The Complete Writer: Writing With Ease (WWE) is a narrowly-focused program that does not easily compare with others. It seems to serve as a supplement rather than a core program, but it is scheduled to be used four days per week for 36 weeks. (The revised Level One adds an optional creative writing exercise for day 5.) At this time there are four levels, targeting students in grades one through four or older students who have not yet developed the skills covered in each level.
While WWE encompasses some grammar instruction, it is by no means a comprehensive grammar program. Grammar will be picked up incidentally simply by exposure to good writing, copywork, and all of the writing practice. Grammar is occasionally taught directly for punctuation and capitalization and is sometimes mentioned in brief discussions of usage and syntax. The assumption is that students are learning grammar through another program, and WWE will reinforce that.
Neither is WWE a composition course although students will develop some composition skills through interaction with the literary passages and the writing and copywork they do. It should work best as a supplemental course for classical educators. Reading comprehension, developing narration and summary skills, and copywork comprise the bulk of this program.
The publisher responded to the above comments with this clarification:
The authors have intended Writing With Ease to be one component of a complete language arts program that includes grammar, spelling, writing and reading. We recommend our grammar program, First Language Lessons (FLL), to go along with WWE, but WWE will work well with other grammar programs also. FLL reinforces what is taught in WWE and WWE reinforces what is taught in FLL. The authors of The Well-Trained Mind believe that too many language arts programs put grammar and writing together in the same book requiring too much writing for the young student. For this reason, our materials divide grammar and writing up so that the student can progress in each subject at his/her own pace.
There are a few options for using Writing With Ease. Those who are more ambitious and want to use their own selected content for lessons can purchase The Complete Writer: Writing With Ease Instructor Text that explains the methodology with examples covering grades 1 through 12, then create their own lessons. However, the Instructor Text is really intended to provide support for parents when they run into questions/concerns while teaching writing to their students through the workbooks. The Instructor Text is the trouble-shooting and reference source. The publisher points out that Part I “Understanding the Process” and the appendices are particularly important to all parents using this program.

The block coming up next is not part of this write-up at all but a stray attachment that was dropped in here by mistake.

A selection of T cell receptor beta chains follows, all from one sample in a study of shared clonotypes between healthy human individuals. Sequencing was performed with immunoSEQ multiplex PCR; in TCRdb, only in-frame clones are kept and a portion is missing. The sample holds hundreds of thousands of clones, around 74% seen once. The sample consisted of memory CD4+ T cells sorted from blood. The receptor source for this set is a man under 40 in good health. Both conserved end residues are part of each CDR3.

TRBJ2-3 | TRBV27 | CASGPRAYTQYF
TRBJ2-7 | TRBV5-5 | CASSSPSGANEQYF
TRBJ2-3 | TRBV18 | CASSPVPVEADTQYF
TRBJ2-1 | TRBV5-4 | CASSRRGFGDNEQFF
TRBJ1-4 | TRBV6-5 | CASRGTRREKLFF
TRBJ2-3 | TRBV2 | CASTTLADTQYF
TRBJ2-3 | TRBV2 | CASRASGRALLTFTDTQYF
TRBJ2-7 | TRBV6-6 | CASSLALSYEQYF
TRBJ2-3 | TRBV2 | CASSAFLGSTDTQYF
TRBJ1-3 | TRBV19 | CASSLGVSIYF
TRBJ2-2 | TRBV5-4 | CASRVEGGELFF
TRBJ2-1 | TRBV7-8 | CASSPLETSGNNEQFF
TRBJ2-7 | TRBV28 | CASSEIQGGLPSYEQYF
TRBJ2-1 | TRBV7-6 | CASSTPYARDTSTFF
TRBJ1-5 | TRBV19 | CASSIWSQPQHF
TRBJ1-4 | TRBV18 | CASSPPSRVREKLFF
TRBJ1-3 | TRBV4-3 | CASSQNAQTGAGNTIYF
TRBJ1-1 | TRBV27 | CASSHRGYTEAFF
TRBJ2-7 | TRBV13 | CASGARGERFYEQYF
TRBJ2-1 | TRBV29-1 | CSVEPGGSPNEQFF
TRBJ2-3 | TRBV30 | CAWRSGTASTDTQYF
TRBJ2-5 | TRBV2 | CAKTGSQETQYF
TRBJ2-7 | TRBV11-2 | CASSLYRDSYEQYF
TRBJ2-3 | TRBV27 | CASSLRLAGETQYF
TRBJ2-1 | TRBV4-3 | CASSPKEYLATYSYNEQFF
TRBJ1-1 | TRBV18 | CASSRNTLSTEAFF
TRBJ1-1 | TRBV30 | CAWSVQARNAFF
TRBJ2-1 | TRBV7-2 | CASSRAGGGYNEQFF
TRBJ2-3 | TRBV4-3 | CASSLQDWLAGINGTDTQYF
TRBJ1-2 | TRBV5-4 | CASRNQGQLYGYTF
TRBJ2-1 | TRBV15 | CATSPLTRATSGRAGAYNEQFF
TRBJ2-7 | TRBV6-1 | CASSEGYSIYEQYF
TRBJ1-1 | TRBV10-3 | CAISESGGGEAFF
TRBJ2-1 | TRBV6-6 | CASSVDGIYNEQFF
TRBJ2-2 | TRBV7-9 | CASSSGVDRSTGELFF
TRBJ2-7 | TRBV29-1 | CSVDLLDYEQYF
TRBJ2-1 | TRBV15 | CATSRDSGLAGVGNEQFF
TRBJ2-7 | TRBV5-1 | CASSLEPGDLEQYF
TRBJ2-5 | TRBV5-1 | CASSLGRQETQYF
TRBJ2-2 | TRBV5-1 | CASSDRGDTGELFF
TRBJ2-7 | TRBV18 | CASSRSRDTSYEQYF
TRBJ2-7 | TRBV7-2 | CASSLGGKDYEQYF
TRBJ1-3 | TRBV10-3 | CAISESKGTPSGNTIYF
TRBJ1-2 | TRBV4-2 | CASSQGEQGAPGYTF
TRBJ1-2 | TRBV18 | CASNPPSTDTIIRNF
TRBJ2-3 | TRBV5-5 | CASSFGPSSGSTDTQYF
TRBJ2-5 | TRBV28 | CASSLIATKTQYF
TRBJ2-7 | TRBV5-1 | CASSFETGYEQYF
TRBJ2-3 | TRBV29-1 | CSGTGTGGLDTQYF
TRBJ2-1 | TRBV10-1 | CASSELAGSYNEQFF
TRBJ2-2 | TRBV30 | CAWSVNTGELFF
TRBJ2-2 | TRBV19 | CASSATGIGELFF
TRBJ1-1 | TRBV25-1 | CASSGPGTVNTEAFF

Most parents will prefer the workbooks for each level that have fully-developed, step-by-step, scripted lesson plans that include literary passages. The first part of the workbook is the Instructor Section, and the second part is Student Pages. If you have more than one student working through the same lessons, you can purchase Student Pages for each additional student. Both workbooks and Student Pages are available either in print or as PDFs. (PDFs are available only directly from the publisher.)
I reviewed the workbook for each level. One or two passages from classic literature (including poetry) or non-fiction books such as Hillyer's A Child's Geography of the World are used each week. Literary passages for the first two levels have been included in the Instructor Section of the book and are to be read aloud to children. In Levels Three and Four, the passages appear in the student pages for them to read themselves either silently or aloud. Thus, the number of student pages in proportion to instructor pages changes significantly with Level Three.
Narration exercises are used throughout this curriculum, but it is important to recognize that there are different forms of narration. Catherine Levison, author of A Charlotte Mason Education tells us that
Narration is an easy, normal and effective way to retain information. We have all used this process when we've told someone about a meeting we have attended, a documentary we've seen, or a book we have read. That is why it is also called "telling back." The act of repeating information or events has a powerful effect on memory, much like when we repeat a number over and over to ourselves if we are unable to write it down. It's different from summarizing information because we allow the person narrating to choose the emphasis, even the omissions, and in all ways we let his or her mind act on the material. (From http://www.charlottemasoneducation.com/narration.html)